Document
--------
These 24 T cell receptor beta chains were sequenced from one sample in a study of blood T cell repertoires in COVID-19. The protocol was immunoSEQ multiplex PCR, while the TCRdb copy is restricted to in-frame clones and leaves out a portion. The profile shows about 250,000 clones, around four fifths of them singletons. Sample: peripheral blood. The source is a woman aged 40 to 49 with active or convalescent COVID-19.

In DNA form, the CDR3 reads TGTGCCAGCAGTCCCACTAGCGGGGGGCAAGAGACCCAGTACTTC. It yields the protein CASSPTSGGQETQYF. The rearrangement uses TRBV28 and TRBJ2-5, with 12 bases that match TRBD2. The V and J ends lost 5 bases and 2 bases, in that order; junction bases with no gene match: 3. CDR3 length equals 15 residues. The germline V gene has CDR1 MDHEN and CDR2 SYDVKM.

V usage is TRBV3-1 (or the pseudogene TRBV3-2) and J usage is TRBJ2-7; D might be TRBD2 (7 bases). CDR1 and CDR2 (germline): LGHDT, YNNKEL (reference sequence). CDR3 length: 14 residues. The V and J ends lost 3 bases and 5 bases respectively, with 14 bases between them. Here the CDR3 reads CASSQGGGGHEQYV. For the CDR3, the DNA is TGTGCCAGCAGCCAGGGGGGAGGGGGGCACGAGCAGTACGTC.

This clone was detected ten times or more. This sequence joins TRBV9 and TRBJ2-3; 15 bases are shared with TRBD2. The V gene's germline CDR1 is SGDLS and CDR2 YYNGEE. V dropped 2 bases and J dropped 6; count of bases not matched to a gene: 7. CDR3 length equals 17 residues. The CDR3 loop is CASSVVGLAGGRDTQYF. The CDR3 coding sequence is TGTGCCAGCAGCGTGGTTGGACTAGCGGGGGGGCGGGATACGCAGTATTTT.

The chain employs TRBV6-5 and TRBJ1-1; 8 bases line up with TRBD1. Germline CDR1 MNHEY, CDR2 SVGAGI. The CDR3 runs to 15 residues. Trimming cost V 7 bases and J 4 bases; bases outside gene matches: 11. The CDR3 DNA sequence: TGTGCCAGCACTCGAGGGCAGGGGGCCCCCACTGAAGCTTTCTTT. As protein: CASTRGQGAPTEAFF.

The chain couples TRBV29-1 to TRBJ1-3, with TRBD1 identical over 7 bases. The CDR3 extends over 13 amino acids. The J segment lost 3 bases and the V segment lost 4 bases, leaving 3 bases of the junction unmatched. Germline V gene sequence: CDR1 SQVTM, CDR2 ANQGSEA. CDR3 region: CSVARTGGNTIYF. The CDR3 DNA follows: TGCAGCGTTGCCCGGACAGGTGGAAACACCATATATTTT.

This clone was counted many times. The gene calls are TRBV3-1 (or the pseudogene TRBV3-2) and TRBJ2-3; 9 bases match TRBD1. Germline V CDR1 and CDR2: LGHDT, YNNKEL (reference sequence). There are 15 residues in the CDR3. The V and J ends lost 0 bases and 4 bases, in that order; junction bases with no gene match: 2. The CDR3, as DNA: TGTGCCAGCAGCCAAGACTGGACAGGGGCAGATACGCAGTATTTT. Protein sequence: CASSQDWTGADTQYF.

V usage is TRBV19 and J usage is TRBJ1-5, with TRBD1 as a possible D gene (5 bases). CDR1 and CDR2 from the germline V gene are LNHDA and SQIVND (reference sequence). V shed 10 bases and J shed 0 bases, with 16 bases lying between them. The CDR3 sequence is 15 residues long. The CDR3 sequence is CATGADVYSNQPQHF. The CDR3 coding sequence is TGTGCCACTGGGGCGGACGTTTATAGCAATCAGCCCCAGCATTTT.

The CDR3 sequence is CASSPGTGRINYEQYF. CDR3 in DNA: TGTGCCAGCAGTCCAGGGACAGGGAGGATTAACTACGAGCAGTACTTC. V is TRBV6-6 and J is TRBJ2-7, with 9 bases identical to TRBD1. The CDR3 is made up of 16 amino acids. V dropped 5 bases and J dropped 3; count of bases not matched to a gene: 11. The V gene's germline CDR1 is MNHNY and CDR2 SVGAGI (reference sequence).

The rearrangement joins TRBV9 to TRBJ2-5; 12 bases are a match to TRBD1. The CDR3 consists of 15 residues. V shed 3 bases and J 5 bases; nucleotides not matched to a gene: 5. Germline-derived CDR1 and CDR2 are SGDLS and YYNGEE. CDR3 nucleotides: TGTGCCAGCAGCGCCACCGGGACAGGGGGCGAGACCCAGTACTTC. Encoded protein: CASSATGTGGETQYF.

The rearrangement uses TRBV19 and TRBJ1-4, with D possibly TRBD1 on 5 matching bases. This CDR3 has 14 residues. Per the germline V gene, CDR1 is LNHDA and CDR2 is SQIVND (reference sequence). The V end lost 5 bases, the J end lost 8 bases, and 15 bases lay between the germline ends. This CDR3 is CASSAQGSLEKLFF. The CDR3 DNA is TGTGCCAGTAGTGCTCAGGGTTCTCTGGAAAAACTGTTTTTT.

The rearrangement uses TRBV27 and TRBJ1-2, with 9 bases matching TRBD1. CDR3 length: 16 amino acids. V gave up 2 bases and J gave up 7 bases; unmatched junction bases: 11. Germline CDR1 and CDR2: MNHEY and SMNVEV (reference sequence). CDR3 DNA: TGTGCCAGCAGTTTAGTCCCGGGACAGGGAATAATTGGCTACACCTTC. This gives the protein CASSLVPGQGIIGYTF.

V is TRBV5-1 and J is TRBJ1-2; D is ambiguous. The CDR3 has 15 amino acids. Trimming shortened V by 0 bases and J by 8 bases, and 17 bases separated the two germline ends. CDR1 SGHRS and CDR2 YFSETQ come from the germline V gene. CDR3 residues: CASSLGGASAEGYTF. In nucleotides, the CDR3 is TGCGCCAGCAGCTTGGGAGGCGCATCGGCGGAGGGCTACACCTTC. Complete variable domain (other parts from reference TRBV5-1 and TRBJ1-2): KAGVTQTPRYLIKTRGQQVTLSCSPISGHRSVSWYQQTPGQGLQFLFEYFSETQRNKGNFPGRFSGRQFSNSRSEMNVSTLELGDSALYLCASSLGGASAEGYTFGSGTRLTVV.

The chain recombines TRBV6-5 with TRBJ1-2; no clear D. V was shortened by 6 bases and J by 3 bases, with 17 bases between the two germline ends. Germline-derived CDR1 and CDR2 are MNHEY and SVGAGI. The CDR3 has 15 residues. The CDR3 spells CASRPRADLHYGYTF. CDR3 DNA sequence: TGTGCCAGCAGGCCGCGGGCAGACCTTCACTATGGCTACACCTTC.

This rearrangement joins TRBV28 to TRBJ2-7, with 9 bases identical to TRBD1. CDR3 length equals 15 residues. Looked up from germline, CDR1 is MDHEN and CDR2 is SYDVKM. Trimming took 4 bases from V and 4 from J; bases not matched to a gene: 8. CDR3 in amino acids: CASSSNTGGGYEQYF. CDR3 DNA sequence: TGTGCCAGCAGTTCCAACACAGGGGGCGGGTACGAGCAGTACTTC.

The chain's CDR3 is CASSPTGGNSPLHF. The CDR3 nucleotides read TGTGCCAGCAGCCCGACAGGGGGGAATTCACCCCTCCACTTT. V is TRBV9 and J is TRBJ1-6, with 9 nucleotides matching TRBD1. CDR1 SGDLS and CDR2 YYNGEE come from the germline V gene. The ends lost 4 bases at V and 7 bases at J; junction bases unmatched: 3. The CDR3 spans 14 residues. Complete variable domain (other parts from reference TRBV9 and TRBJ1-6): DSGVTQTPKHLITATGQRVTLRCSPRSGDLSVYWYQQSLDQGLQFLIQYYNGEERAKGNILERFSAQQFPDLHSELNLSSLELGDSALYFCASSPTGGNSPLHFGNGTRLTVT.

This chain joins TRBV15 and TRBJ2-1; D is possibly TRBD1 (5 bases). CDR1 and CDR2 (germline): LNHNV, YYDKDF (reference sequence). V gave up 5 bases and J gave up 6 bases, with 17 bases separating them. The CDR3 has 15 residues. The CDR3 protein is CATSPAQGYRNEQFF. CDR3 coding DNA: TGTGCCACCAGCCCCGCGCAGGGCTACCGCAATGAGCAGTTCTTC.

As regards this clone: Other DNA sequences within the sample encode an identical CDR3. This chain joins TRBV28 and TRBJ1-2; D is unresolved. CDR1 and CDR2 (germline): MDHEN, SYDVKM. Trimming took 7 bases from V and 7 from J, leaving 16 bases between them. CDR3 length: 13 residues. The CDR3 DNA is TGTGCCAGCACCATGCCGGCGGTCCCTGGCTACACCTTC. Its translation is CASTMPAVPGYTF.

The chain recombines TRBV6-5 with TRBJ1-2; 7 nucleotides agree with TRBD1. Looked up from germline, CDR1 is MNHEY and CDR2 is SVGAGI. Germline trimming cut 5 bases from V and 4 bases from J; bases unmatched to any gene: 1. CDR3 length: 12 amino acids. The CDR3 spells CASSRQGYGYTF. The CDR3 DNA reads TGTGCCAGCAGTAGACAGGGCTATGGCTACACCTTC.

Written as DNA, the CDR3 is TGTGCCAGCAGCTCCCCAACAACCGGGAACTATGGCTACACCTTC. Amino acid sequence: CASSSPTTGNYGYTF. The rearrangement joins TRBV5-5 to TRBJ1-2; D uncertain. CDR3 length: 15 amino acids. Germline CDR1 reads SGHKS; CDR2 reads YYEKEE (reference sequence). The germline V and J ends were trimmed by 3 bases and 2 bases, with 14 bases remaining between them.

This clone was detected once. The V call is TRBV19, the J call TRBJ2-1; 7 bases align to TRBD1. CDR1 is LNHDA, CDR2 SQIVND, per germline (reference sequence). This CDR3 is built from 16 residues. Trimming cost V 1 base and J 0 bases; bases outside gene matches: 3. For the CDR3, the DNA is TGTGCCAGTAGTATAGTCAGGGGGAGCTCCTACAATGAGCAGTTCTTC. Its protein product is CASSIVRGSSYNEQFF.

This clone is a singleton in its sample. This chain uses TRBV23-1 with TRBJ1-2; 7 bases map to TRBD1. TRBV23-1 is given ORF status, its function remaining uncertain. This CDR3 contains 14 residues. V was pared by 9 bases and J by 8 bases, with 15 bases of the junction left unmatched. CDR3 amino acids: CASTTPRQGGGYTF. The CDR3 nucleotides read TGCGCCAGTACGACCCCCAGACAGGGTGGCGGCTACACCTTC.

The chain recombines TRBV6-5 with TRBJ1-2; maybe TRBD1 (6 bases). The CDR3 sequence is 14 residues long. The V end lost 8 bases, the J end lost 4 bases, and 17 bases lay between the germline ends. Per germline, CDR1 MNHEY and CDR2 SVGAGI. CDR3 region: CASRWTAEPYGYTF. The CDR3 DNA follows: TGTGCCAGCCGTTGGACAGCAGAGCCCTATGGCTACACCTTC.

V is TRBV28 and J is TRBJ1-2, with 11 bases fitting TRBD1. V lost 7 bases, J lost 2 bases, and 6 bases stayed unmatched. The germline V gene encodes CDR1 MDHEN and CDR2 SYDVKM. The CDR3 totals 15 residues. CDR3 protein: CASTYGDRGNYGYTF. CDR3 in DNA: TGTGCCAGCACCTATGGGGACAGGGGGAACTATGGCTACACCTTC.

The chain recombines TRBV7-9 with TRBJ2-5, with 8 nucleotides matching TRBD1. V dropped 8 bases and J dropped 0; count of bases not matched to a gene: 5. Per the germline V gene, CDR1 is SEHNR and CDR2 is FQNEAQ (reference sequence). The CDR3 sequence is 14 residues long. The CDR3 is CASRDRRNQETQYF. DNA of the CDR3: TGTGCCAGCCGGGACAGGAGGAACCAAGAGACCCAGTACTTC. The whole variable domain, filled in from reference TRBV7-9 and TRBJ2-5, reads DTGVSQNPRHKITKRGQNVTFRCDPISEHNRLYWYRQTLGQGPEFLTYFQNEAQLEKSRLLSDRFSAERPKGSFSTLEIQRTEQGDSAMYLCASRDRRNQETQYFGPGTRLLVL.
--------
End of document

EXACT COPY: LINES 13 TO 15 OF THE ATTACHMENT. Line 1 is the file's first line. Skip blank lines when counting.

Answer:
V is TRBV5-1 and J is TRBJ1-2; D is ambiguous. The CDR3 has 15 amino acids. Trimming shortened V by 0 bases and J by 8 bases, and 17 bases separated the two germline ends. CDR1 SGHRS and CDR2 YFSETQ come from the germline V gene. CDR3 residues: CASSLGGASAEGYTF. In nucleotides, the CDR3 is TGCGCCAGCAGCTTGGGAGGCGCATCGGCGGAGGGCTACACCTTC. Complete variable domain (other parts from reference TRBV5-1 and TRBJ1-2): KAGVTQTPRYLIKTRGQQVTLSCSPISGHRSVSWYQQTPGQGLQFLFEYFSETQRNKGNFPGRFSGRQFSNSRSEMNVSTLELGDSALYLCASSLGGASAEGYTFGSGTRLTVV.

The chain recombines TRBV6-5 with TRBJ1-2; no clear D. V was shortened by 6 bases and J by 3 bases, with 17 bases between the two germline ends. Germline-derived CDR1 and CDR2 are MNHEY and SVGAGI. The CDR3 has 15 residues. The CDR3 spells CASRPRADLHYGYTF. CDR3 DNA sequence: TGTGCCAGCAGGCCGCGGGCAGACCTTCACTATGGCTACACCTTC.

This rearrangement joins TRBV28 to TRBJ2-7, with 9 bases identical to TRBD1. CDR3 length equals 15 residues. Looked up from germline, CDR1 is MDHEN and CDR2 is SYDVKM. Trimming took 4 bases from V and 4 from J; bases not matched to a gene: 8. CDR3 in amino acids: CASSSNTGGGYEQYF. CDR3 DNA sequence: TGTGCCAGCAGTTCCAACACAGGGGGCGGGTACGAGCAGTACTTC.